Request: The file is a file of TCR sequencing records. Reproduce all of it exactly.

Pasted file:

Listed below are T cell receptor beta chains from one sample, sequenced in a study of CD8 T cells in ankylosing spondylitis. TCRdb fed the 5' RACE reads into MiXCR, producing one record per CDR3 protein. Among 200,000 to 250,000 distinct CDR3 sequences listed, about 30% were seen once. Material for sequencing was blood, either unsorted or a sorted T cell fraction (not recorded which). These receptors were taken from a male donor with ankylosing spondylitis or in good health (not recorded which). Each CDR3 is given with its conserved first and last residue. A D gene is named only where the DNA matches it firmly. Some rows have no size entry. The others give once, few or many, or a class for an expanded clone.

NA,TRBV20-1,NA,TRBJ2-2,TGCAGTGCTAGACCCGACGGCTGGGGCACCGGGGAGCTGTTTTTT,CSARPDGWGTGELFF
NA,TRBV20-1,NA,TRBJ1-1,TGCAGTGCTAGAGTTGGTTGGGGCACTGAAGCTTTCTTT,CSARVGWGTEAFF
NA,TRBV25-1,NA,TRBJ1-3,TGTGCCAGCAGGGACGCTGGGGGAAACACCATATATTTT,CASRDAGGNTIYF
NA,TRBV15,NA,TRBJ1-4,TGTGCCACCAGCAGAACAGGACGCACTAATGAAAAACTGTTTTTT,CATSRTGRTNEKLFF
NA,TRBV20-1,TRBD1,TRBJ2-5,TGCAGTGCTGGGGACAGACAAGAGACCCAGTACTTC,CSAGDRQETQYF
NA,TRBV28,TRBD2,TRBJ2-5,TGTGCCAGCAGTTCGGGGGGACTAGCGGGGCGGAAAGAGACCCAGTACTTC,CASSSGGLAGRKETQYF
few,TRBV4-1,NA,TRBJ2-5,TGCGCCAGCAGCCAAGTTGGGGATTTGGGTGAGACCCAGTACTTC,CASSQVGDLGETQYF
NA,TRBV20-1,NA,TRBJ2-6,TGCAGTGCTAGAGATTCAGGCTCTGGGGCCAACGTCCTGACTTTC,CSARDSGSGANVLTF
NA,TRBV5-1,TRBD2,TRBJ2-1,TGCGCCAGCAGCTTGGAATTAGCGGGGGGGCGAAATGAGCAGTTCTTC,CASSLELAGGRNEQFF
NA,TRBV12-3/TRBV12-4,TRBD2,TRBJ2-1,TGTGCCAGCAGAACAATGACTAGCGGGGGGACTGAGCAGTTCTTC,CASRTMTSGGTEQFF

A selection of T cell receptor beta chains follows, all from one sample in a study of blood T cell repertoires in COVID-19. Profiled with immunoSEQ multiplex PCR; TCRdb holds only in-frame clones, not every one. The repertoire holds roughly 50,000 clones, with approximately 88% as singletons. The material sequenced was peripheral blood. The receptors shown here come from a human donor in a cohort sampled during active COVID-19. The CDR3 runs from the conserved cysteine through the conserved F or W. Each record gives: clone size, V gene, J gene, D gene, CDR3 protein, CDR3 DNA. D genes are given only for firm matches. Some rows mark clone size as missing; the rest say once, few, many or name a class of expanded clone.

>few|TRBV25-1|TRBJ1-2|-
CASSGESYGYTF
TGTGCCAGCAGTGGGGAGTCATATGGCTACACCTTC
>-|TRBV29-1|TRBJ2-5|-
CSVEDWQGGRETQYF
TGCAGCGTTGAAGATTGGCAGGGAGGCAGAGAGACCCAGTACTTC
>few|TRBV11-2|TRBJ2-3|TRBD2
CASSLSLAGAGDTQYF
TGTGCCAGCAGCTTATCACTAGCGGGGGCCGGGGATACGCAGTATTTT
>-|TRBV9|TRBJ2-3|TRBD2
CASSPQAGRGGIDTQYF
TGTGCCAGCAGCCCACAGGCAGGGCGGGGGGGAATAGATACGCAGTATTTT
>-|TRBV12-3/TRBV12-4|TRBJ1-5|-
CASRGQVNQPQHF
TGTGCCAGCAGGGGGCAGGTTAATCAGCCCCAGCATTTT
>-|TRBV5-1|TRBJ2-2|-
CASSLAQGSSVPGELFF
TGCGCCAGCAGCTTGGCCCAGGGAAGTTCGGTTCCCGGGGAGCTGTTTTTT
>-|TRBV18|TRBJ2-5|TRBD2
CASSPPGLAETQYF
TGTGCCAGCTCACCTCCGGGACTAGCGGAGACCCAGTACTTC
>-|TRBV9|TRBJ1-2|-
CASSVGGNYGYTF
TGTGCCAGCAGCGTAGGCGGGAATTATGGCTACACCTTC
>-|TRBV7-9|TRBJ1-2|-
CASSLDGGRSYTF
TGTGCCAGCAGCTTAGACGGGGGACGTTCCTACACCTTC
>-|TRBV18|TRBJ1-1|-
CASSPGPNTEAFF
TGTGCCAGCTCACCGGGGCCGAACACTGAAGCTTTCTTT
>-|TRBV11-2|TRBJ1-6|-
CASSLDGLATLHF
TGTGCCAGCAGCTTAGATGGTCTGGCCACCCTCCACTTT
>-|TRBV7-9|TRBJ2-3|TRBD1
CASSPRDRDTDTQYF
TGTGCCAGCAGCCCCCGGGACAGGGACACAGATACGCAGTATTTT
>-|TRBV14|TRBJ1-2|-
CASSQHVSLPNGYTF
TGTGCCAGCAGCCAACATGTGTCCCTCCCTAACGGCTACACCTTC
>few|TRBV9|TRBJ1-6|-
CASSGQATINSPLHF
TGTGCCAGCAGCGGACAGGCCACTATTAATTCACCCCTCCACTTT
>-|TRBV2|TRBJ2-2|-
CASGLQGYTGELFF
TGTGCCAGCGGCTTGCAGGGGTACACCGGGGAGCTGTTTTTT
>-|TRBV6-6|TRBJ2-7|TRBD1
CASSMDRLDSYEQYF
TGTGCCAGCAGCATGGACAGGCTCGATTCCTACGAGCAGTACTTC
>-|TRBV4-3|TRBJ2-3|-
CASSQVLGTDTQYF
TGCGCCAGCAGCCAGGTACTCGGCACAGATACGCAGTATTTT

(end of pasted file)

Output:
Listed below are T cell receptor beta chains from one sample, sequenced in a study of CD8 T cells in ankylosing spondylitis. TCRdb fed the 5' RACE reads into MiXCR, producing one record per CDR3 protein. Among 200,000 to 250,000 distinct CDR3 sequences listed, about 30% were seen once. Material for sequencing was blood, either unsorted or a sorted T cell fraction (not recorded which). These receptors were taken from a male donor with ankylosing spondylitis or in good health (not recorded which). Each CDR3 is given with its conserved first and last residue. A D gene is named only where the DNA matches it firmly. Some rows have no size entry. The others give once, few or many, or a class for an expanded clone.

NA,TRBV20-1,NA,TRBJ2-2,TGCAGTGCTAGACCCGACGGCTGGGGCACCGGGGAGCTGTTTTTT,CSARPDGWGTGELFF
NA,TRBV20-1,NA,TRBJ1-1,TGCAGTGCTAGAGTTGGTTGGGGCACTGAAGCTTTCTTT,CSARVGWGTEAFF
NA,TRBV25-1,NA,TRBJ1-3,TGTGCCAGCAGGGACGCTGGGGGAAACACCATATATTTT,CASRDAGGNTIYF
NA,TRBV15,NA,TRBJ1-4,TGTGCCACCAGCAGAACAGGACGCACTAATGAAAAACTGTTTTTT,CATSRTGRTNEKLFF
NA,TRBV20-1,TRBD1,TRBJ2-5,TGCAGTGCTGGGGACAGACAAGAGACCCAGTACTTC,CSAGDRQETQYF
NA,TRBV28,TRBD2,TRBJ2-5,TGTGCCAGCAGTTCGGGGGGACTAGCGGGGCGGAAAGAGACCCAGTACTTC,CASSSGGLAGRKETQYF
few,TRBV4-1,NA,TRBJ2-5,TGCGCCAGCAGCCAAGTTGGGGATTTGGGTGAGACCCAGTACTTC,CASSQVGDLGETQYF
NA,TRBV20-1,NA,TRBJ2-6,TGCAGTGCTAGAGATTCAGGCTCTGGGGCCAACGTCCTGACTTTC,CSARDSGSGANVLTF
NA,TRBV5-1,TRBD2,TRBJ2-1,TGCGCCAGCAGCTTGGAATTAGCGGGGGGGCGAAATGAGCAGTTCTTC,CASSLELAGGRNEQFF
NA,TRBV12-3/TRBV12-4,TRBD2,TRBJ2-1,TGTGCCAGCAGAACAATGACTAGCGGGGGGACTGAGCAGTTCTTC,CASRTMTSGGTEQFF

A selection of T cell receptor beta chains follows, all from one sample in a study of blood T cell repertoires in COVID-19. Profiled with immunoSEQ multiplex PCR; TCRdb holds only in-frame clones, not every one. The repertoire holds roughly 50,000 clones, with approximately 88% as singletons. The material sequenced was peripheral blood. The receptors shown here come from a human donor in a cohort sampled during active COVID-19. The CDR3 runs from the conserved cysteine through the conserved F or W. Each record gives: clone size, V gene, J gene, D gene, CDR3 protein, CDR3 DNA. D genes are given only for firm matches. Some rows mark clone size as missing; the rest say once, few, many or name a class of expanded clone.

>few|TRBV25-1|TRBJ1-2|-
CASSGESYGYTF
TGTGCCAGCAGTGGGGAGTCATATGGCTACACCTTC
>-|TRBV29-1|TRBJ2-5|-
CSVEDWQGGRETQYF
TGCAGCGTTGAAGATTGGCAGGGAGGCAGAGAGACCCAGTACTTC
>few|TRBV11-2|TRBJ2-3|TRBD2
CASSLSLAGAGDTQYF
TGTGCCAGCAGCTTATCACTAGCGGGGGCCGGGGATACGCAGTATTTT
>-|TRBV9|TRBJ2-3|TRBD2
CASSPQAGRGGIDTQYF
TGTGCCAGCAGCCCACAGGCAGGGCGGGGGGGAATAGATACGCAGTATTTT
>-|TRBV12-3/TRBV12-4|TRBJ1-5|-
CASRGQVNQPQHF
TGTGCCAGCAGGGGGCAGGTTAATCAGCCCCAGCATTTT
>-|TRBV5-1|TRBJ2-2|-
CASSLAQGSSVPGELFF
TGCGCCAGCAGCTTGGCCCAGGGAAGTTCGGTTCCCGGGGAGCTGTTTTTT
>-|TRBV18|TRBJ2-5|TRBD2
CASSPPGLAETQYF
TGTGCCAGCTCACCTCCGGGACTAGCGGAGACCCAGTACTTC
>-|TRBV9|TRBJ1-2|-
CASSVGGNYGYTF
TGTGCCAGCAGCGTAGGCGGGAATTATGGCTACACCTTC
>-|TRBV7-9|TRBJ1-2|-
CASSLDGGRSYTF
TGTGCCAGCAGCTTAGACGGGGGACGTTCCTACACCTTC
>-|TRBV18|TRBJ1-1|-
CASSPGPNTEAFF
TGTGCCAGCTCACCGGGGCCGAACACTGAAGCTTTCTTT
>-|TRBV11-2|TRBJ1-6|-
CASSLDGLATLHF
TGTGCCAGCAGCTTAGATGGTCTGGCCACCCTCCACTTT
>-|TRBV7-9|TRBJ2-3|TRBD1
CASSPRDRDTDTQYF
TGTGCCAGCAGCCCCCGGGACAGGGACACAGATACGCAGTATTTT
>-|TRBV14|TRBJ1-2|-
CASSQHVSLPNGYTF
TGTGCCAGCAGCCAACATGTGTCCCTCCCTAACGGCTACACCTTC
>few|TRBV9|TRBJ1-6|-
CASSGQATINSPLHF
TGTGCCAGCAGCGGACAGGCCACTATTAATTCACCCCTCCACTTT
>-|TRBV2|TRBJ2-2|-
CASGLQGYTGELFF
TGTGCCAGCGGCTTGCAGGGGTACACCGGGGAGCTGTTTTTT
>-|TRBV6-6|TRBJ2-7|TRBD1
CASSMDRLDSYEQYF
TGTGCCAGCAGCATGGACAGGCTCGATTCCTACGAGCAGTACTTC
>-|TRBV4-3|TRBJ2-3|-
CASSQVLGTDTQYF
TGCGCCAGCAGCCAGGTACTCGGCACAGATACGCAGTATTTT